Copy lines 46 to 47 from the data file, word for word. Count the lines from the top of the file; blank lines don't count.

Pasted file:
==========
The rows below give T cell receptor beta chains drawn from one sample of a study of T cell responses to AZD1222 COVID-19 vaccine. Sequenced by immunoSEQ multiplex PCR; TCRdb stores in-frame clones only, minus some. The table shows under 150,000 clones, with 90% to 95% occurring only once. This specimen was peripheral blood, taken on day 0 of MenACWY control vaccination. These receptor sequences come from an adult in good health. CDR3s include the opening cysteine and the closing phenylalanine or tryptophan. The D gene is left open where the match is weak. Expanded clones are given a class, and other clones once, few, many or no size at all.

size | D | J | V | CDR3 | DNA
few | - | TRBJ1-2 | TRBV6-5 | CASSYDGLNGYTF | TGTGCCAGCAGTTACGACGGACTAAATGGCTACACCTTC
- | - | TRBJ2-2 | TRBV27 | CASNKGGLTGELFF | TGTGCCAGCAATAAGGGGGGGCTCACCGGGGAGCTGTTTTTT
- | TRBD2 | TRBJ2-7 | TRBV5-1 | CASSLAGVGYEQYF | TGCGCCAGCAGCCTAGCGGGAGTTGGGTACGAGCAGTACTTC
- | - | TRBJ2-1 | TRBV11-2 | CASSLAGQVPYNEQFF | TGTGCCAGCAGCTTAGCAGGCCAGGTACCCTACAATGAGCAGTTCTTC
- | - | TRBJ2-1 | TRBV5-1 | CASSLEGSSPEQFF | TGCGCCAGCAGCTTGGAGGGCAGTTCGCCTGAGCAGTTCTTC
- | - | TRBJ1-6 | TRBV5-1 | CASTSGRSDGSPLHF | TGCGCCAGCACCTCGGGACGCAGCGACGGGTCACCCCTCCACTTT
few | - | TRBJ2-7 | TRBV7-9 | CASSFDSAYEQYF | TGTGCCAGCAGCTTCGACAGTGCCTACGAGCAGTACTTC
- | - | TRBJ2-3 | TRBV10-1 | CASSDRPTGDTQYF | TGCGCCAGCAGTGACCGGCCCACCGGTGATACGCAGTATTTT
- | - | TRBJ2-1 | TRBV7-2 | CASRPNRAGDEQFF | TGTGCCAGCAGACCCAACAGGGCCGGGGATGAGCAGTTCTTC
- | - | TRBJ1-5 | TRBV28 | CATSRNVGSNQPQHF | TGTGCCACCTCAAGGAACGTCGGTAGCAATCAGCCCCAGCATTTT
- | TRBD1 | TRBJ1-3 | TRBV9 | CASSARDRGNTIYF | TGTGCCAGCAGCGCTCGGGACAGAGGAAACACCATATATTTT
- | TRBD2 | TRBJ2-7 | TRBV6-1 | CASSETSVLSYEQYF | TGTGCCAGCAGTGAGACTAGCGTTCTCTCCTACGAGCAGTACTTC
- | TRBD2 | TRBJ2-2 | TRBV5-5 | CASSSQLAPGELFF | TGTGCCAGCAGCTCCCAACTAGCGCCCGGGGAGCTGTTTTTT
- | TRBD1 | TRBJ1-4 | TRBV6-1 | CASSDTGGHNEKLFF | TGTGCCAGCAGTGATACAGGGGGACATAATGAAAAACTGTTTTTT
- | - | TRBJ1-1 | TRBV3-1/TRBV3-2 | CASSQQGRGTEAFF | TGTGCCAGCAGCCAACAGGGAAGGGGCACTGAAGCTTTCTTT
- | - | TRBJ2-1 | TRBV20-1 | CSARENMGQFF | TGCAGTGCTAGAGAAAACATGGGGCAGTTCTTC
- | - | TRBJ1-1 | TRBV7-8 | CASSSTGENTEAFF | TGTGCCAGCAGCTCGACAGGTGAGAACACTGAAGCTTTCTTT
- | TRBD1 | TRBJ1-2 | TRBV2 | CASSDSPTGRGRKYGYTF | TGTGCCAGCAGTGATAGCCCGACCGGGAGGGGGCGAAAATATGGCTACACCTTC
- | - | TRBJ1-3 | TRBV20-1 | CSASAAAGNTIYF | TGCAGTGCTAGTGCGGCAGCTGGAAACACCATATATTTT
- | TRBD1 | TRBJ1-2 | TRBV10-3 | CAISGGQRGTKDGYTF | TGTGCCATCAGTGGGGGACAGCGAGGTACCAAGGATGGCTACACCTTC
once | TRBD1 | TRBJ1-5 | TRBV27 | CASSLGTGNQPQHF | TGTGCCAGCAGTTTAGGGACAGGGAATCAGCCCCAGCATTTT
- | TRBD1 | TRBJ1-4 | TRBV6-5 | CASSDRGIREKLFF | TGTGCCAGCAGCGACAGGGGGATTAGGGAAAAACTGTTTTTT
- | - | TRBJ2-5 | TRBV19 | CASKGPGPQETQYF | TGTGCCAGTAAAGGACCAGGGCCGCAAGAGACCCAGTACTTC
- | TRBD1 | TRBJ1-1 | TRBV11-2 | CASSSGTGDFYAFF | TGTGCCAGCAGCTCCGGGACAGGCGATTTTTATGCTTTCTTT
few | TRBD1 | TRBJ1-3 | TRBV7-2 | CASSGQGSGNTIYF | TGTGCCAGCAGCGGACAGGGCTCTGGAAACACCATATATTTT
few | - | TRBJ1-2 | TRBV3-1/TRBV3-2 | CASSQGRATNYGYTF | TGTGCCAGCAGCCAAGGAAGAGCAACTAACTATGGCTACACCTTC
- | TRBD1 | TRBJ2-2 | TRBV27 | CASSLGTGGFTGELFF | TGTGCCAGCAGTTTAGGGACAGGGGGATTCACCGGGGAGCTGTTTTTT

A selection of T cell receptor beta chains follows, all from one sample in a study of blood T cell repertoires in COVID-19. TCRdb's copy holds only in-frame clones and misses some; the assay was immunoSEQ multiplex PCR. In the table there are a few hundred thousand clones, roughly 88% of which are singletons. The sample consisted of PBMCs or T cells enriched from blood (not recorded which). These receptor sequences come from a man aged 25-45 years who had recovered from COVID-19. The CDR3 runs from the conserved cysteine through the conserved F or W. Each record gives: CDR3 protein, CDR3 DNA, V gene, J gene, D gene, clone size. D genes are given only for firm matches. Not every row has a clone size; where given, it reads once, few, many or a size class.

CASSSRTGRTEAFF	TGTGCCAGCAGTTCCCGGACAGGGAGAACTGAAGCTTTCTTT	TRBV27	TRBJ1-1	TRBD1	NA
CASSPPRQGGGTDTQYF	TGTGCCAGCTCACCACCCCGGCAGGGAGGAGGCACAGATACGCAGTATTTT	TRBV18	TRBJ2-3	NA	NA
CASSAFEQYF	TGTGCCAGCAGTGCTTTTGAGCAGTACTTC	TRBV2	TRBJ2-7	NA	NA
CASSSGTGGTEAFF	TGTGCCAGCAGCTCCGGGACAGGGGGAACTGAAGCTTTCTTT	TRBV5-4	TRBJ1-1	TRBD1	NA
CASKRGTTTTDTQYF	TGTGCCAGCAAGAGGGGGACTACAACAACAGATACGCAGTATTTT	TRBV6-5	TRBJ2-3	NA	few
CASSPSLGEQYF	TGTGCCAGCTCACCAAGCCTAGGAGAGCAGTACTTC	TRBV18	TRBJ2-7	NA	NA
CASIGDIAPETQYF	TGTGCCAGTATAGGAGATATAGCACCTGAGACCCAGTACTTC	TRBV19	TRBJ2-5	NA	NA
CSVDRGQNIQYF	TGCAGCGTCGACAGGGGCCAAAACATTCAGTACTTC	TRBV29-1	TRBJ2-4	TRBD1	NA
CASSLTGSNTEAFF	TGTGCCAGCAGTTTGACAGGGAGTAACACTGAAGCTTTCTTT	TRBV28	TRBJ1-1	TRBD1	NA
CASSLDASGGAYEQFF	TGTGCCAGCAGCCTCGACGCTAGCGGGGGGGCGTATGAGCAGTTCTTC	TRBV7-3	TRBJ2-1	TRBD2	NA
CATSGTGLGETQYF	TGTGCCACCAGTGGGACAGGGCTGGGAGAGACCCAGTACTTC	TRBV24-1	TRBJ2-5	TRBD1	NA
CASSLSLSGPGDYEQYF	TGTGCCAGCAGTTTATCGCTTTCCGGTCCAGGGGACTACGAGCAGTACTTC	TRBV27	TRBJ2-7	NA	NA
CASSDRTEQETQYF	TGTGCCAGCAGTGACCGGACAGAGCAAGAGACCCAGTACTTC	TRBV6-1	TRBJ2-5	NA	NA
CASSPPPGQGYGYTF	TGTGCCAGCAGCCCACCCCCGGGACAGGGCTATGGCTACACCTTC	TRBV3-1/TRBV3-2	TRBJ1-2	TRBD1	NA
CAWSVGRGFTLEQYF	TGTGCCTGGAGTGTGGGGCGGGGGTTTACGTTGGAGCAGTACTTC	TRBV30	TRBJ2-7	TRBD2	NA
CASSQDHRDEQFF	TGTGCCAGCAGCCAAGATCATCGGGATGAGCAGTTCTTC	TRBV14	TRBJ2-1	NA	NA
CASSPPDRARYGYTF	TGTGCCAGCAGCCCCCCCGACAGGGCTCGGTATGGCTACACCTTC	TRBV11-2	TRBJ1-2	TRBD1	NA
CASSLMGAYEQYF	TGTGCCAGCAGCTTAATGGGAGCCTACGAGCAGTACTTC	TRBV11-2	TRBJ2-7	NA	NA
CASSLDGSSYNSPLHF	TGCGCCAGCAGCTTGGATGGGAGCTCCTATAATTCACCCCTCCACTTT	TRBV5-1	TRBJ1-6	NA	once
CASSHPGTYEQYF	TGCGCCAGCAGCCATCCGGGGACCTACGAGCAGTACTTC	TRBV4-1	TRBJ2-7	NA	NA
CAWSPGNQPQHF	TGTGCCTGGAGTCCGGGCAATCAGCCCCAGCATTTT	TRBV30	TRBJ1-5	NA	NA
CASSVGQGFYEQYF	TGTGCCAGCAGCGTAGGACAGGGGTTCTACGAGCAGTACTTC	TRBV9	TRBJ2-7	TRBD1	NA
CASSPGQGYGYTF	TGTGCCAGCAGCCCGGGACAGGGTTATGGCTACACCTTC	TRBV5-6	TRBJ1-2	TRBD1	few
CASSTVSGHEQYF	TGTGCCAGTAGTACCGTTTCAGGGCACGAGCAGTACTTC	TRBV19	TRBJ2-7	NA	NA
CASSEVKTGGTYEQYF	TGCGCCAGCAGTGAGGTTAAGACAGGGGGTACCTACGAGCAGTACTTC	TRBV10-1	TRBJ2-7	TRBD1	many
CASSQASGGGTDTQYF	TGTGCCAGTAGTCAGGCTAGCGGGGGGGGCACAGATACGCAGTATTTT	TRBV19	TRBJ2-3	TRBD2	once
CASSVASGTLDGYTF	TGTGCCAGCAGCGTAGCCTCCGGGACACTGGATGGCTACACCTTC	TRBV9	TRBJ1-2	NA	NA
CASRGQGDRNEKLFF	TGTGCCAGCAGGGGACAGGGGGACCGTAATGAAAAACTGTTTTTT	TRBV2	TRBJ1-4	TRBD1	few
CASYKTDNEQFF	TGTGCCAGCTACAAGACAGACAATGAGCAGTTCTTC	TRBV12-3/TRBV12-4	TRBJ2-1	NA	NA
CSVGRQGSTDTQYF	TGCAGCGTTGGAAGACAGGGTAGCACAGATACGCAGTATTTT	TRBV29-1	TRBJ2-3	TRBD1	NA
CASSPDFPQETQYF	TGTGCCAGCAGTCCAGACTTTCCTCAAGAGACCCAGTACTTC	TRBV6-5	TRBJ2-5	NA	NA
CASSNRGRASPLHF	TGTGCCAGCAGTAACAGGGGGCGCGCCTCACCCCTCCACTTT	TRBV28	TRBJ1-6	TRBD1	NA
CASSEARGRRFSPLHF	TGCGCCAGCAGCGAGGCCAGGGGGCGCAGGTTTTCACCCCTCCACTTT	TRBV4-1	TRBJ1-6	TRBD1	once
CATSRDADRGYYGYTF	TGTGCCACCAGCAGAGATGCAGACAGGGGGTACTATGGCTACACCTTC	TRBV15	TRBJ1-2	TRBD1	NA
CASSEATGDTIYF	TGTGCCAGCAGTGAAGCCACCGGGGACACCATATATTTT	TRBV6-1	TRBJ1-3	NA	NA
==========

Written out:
CASSQDHRDEQFF	TGTGCCAGCAGCCAAGATCATCGGGATGAGCAGTTCTTC	TRBV14	TRBJ2-1	NA	NA
CASSPPDRARYGYTF	TGTGCCAGCAGCCCCCCCGACAGGGCTCGGTATGGCTACACCTTC	TRBV11-2	TRBJ1-2	TRBD1	NA